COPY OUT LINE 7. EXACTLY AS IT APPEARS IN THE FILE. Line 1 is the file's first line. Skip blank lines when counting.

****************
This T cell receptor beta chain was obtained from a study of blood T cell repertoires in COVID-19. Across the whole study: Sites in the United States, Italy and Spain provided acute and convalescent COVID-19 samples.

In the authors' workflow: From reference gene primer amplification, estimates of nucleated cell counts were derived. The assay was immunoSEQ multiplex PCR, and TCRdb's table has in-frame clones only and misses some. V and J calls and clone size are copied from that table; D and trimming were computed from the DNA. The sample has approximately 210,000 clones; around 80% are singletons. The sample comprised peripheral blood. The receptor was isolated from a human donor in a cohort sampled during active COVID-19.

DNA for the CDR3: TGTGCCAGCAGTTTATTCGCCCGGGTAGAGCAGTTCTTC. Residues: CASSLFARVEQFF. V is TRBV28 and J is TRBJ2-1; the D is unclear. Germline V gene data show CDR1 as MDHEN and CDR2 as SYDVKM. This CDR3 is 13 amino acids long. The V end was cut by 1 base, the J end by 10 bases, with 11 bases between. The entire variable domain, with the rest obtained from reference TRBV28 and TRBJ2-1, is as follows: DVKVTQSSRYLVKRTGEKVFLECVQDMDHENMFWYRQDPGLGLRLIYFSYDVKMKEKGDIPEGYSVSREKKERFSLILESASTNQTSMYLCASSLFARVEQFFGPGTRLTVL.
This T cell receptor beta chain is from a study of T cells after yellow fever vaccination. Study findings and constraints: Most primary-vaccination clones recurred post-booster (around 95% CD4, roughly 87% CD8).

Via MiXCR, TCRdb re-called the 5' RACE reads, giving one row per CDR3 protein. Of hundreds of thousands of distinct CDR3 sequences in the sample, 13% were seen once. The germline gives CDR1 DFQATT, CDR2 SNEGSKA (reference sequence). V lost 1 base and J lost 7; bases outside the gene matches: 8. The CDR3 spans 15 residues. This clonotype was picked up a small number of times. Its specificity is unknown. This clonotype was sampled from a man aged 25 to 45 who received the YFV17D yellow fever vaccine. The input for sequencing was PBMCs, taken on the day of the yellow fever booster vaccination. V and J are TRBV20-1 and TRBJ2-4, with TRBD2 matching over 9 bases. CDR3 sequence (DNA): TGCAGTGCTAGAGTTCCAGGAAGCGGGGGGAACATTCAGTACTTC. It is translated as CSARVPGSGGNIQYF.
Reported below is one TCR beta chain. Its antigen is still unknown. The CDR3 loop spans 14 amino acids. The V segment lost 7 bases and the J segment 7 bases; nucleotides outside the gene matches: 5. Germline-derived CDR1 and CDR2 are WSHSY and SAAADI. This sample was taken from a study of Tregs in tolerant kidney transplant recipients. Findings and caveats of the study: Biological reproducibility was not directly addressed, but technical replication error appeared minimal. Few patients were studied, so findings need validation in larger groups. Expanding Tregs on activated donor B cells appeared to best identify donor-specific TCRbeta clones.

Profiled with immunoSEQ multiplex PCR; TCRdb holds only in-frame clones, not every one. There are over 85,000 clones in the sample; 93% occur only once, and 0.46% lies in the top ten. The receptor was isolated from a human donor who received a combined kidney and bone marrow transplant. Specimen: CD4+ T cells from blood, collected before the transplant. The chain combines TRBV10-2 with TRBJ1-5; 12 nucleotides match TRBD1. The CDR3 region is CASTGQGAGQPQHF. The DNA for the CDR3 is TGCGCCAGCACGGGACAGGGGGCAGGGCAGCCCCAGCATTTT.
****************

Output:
Profiled with immunoSEQ multiplex PCR; TCRdb holds only in-frame clones, not every one. There are over 85,000 clones in the sample; 93% occur only once, and 0.46% lies in the top ten. The receptor was isolated from a human donor who received a combined kidney and bone marrow transplant. Specimen: CD4+ T cells from blood, collected before the transplant. The chain combines TRBV10-2 with TRBJ1-5; 12 nucleotides match TRBD1. The CDR3 region is CASTGQGAGQPQHF. The DNA for the CDR3 is TGCGCCAGCACGGGACAGGGGGCAGGGCAGCCCCAGCATTTT.